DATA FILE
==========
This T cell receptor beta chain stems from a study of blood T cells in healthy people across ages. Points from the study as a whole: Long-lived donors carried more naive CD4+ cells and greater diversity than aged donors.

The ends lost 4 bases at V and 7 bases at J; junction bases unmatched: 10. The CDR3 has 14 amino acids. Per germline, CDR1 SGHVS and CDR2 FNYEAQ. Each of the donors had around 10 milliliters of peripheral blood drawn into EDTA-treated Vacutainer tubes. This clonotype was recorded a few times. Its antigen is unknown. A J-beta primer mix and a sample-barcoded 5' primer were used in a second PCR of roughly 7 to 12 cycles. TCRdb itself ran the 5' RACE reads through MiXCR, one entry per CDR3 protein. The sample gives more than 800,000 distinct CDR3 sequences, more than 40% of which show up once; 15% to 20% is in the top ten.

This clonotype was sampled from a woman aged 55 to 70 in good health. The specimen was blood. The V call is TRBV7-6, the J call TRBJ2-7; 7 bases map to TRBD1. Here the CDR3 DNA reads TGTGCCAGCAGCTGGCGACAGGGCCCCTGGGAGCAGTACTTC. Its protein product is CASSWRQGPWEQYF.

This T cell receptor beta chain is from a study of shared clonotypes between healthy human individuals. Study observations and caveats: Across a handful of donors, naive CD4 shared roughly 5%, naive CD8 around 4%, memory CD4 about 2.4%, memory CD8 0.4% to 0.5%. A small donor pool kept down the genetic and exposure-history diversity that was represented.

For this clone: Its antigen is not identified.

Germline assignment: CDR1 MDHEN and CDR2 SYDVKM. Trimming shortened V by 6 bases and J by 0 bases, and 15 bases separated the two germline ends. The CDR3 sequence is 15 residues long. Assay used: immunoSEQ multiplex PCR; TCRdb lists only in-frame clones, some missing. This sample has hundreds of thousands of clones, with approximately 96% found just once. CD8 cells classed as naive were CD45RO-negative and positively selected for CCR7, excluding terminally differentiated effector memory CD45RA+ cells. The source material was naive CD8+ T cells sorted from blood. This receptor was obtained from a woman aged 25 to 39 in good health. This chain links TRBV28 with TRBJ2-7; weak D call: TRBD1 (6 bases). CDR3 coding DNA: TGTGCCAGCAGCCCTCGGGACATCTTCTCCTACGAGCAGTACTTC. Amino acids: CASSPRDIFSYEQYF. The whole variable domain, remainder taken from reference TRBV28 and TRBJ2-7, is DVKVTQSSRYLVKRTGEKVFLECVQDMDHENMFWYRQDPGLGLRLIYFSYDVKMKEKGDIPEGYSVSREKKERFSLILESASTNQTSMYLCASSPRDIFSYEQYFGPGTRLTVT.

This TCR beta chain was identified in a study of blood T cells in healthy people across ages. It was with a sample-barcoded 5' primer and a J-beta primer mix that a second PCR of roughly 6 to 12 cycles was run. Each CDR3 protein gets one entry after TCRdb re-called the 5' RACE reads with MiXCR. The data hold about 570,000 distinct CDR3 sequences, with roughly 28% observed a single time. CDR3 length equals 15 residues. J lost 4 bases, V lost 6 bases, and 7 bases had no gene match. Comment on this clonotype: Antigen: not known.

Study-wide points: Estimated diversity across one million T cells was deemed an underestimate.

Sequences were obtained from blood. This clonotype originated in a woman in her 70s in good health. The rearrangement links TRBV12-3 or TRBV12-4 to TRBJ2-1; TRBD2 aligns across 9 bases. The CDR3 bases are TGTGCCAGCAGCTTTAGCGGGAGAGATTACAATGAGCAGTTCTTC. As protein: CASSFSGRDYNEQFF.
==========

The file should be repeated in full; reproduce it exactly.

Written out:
This T cell receptor beta chain stems from a study of blood T cells in healthy people across ages. Points from the study as a whole: Long-lived donors carried more naive CD4+ cells and greater diversity than aged donors.

The ends lost 4 bases at V and 7 bases at J; junction bases unmatched: 10. The CDR3 has 14 amino acids. Per germline, CDR1 SGHVS and CDR2 FNYEAQ. Each of the donors had around 10 milliliters of peripheral blood drawn into EDTA-treated Vacutainer tubes. This clonotype was recorded a few times. Its antigen is unknown. A J-beta primer mix and a sample-barcoded 5' primer were used in a second PCR of roughly 7 to 12 cycles. TCRdb itself ran the 5' RACE reads through MiXCR, one entry per CDR3 protein. The sample gives more than 800,000 distinct CDR3 sequences, more than 40% of which show up once; 15% to 20% is in the top ten.

This clonotype was sampled from a woman aged 55 to 70 in good health. The specimen was blood. The V call is TRBV7-6, the J call TRBJ2-7; 7 bases map to TRBD1. Here the CDR3 DNA reads TGTGCCAGCAGCTGGCGACAGGGCCCCTGGGAGCAGTACTTC. Its protein product is CASSWRQGPWEQYF.

This T cell receptor beta chain is from a study of shared clonotypes between healthy human individuals. Study observations and caveats: Across a handful of donors, naive CD4 shared roughly 5%, naive CD8 around 4%, memory CD4 about 2.4%, memory CD8 0.4% to 0.5%. A small donor pool kept down the genetic and exposure-history diversity that was represented.

For this clone: Its antigen is not identified.

Germline assignment: CDR1 MDHEN and CDR2 SYDVKM. Trimming shortened V by 6 bases and J by 0 bases, and 15 bases separated the two germline ends. The CDR3 sequence is 15 residues long. Assay used: immunoSEQ multiplex PCR; TCRdb lists only in-frame clones, some missing. This sample has hundreds of thousands of clones, with approximately 96% found just once. CD8 cells classed as naive were CD45RO-negative and positively selected for CCR7, excluding terminally differentiated effector memory CD45RA+ cells. The source material was naive CD8+ T cells sorted from blood. This receptor was obtained from a woman aged 25 to 39 in good health. This chain links TRBV28 with TRBJ2-7; weak D call: TRBD1 (6 bases). CDR3 coding DNA: TGTGCCAGCAGCCCTCGGGACATCTTCTCCTACGAGCAGTACTTC. Amino acids: CASSPRDIFSYEQYF. The whole variable domain, remainder taken from reference TRBV28 and TRBJ2-7, is DVKVTQSSRYLVKRTGEKVFLECVQDMDHENMFWYRQDPGLGLRLIYFSYDVKMKEKGDIPEGYSVSREKKERFSLILESASTNQTSMYLCASSPRDIFSYEQYFGPGTRLTVT.

This TCR beta chain was identified in a study of blood T cells in healthy people across ages. It was with a sample-barcoded 5' primer and a J-beta primer mix that a second PCR of roughly 6 to 12 cycles was run. Each CDR3 protein gets one entry after TCRdb re-called the 5' RACE reads with MiXCR. The data hold about 570,000 distinct CDR3 sequences, with roughly 28% observed a single time. CDR3 length equals 15 residues. J lost 4 bases, V lost 6 bases, and 7 bases had no gene match. Comment on this clonotype: Antigen: not known.

Study-wide points: Estimated diversity across one million T cells was deemed an underestimate.

Sequences were obtained from blood. This clonotype originated in a woman in her 70s in good health. The rearrangement links TRBV12-3 or TRBV12-4 to TRBJ2-1; TRBD2 aligns across 9 bases. The CDR3 bases are TGTGCCAGCAGCTTTAGCGGGAGAGATTACAATGAGCAGTTCTTC. As protein: CASSFSGRDYNEQFF.